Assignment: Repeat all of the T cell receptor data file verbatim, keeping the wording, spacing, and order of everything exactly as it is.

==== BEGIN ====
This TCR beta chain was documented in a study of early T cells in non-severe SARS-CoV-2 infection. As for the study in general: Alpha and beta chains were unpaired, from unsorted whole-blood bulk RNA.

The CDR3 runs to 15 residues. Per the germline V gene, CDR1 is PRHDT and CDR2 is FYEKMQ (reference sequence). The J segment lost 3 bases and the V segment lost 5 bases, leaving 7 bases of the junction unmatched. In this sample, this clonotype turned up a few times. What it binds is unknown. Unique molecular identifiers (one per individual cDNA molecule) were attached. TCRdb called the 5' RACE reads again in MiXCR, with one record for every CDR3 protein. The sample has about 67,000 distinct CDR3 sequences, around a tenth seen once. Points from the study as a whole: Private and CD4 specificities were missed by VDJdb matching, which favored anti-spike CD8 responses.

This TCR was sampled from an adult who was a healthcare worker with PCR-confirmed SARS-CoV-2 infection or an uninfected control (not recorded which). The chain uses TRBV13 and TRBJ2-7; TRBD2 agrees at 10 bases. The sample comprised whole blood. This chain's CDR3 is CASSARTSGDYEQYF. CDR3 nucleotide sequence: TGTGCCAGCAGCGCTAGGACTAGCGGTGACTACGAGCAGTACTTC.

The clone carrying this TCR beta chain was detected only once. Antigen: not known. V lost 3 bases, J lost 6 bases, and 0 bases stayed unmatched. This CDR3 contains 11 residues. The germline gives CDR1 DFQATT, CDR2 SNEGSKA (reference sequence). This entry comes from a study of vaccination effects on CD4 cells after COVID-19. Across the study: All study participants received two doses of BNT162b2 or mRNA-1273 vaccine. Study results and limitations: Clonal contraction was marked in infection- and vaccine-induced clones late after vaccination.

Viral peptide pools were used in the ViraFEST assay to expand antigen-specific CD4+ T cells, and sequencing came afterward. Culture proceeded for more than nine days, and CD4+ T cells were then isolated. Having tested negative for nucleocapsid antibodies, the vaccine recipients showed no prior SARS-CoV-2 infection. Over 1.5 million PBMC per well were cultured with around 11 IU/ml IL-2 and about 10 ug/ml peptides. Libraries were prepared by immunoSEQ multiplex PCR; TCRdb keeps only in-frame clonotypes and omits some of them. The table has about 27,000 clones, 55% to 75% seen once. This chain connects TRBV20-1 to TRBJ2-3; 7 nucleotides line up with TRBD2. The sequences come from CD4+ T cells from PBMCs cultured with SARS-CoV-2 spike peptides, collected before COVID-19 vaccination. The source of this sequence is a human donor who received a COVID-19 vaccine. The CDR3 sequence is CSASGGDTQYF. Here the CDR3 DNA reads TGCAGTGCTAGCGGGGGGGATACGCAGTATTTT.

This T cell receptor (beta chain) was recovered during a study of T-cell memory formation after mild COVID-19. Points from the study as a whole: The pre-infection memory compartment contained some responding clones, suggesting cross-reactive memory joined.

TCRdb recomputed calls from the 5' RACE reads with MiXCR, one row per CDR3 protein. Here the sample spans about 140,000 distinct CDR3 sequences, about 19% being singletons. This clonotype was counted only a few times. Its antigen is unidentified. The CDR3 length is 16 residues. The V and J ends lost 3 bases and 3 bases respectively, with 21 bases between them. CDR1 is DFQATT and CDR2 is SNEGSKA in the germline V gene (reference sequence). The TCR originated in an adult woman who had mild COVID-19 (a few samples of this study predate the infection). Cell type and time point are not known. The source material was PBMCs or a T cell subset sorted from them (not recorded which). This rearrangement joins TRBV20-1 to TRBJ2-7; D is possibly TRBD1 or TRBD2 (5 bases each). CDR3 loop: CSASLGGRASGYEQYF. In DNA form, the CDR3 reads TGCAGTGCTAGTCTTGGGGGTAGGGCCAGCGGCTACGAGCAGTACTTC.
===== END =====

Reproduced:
This TCR beta chain was documented in a study of early T cells in non-severe SARS-CoV-2 infection. As for the study in general: Alpha and beta chains were unpaired, from unsorted whole-blood bulk RNA.

The CDR3 runs to 15 residues. Per the germline V gene, CDR1 is PRHDT and CDR2 is FYEKMQ (reference sequence). The J segment lost 3 bases and the V segment lost 5 bases, leaving 7 bases of the junction unmatched. In this sample, this clonotype turned up a few times. What it binds is unknown. Unique molecular identifiers (one per individual cDNA molecule) were attached. TCRdb called the 5' RACE reads again in MiXCR, with one record for every CDR3 protein. The sample has about 67,000 distinct CDR3 sequences, around a tenth seen once. Points from the study as a whole: Private and CD4 specificities were missed by VDJdb matching, which favored anti-spike CD8 responses.

This TCR was sampled from an adult who was a healthcare worker with PCR-confirmed SARS-CoV-2 infection or an uninfected control (not recorded which). The chain uses TRBV13 and TRBJ2-7; TRBD2 agrees at 10 bases. The sample comprised whole blood. This chain's CDR3 is CASSARTSGDYEQYF. CDR3 nucleotide sequence: TGTGCCAGCAGCGCTAGGACTAGCGGTGACTACGAGCAGTACTTC.

The clone carrying this TCR beta chain was detected only once. Antigen: not known. V lost 3 bases, J lost 6 bases, and 0 bases stayed unmatched. This CDR3 contains 11 residues. The germline gives CDR1 DFQATT, CDR2 SNEGSKA (reference sequence). This entry comes from a study of vaccination effects on CD4 cells after COVID-19. Across the study: All study participants received two doses of BNT162b2 or mRNA-1273 vaccine. Study results and limitations: Clonal contraction was marked in infection- and vaccine-induced clones late after vaccination.

Viral peptide pools were used in the ViraFEST assay to expand antigen-specific CD4+ T cells, and sequencing came afterward. Culture proceeded for more than nine days, and CD4+ T cells were then isolated. Having tested negative for nucleocapsid antibodies, the vaccine recipients showed no prior SARS-CoV-2 infection. Over 1.5 million PBMC per well were cultured with around 11 IU/ml IL-2 and about 10 ug/ml peptides. Libraries were prepared by immunoSEQ multiplex PCR; TCRdb keeps only in-frame clonotypes and omits some of them. The table has about 27,000 clones, 55% to 75% seen once. This chain connects TRBV20-1 to TRBJ2-3; 7 nucleotides line up with TRBD2. The sequences come from CD4+ T cells from PBMCs cultured with SARS-CoV-2 spike peptides, collected before COVID-19 vaccination. The source of this sequence is a human donor who received a COVID-19 vaccine. The CDR3 sequence is CSASGGDTQYF. Here the CDR3 DNA reads TGCAGTGCTAGCGGGGGGGATACGCAGTATTTT.

This T cell receptor (beta chain) was recovered during a study of T-cell memory formation after mild COVID-19. Points from the study as a whole: The pre-infection memory compartment contained some responding clones, suggesting cross-reactive memory joined.

TCRdb recomputed calls from the 5' RACE reads with MiXCR, one row per CDR3 protein. Here the sample spans about 140,000 distinct CDR3 sequences, about 19% being singletons. This clonotype was counted only a few times. Its antigen is unidentified. The CDR3 length is 16 residues. The V and J ends lost 3 bases and 3 bases respectively, with 21 bases between them. CDR1 is DFQATT and CDR2 is SNEGSKA in the germline V gene (reference sequence). The TCR originated in an adult woman who had mild COVID-19 (a few samples of this study predate the infection). Cell type and time point are not known. The source material was PBMCs or a T cell subset sorted from them (not recorded which). This rearrangement joins TRBV20-1 to TRBJ2-7; D is possibly TRBD1 or TRBD2 (5 bases each). CDR3 loop: CSASLGGRASGYEQYF. In DNA form, the CDR3 reads TGCAGTGCTAGTCTTGGGGGTAGGGCCAGCGGCTACGAGCAGTACTTC.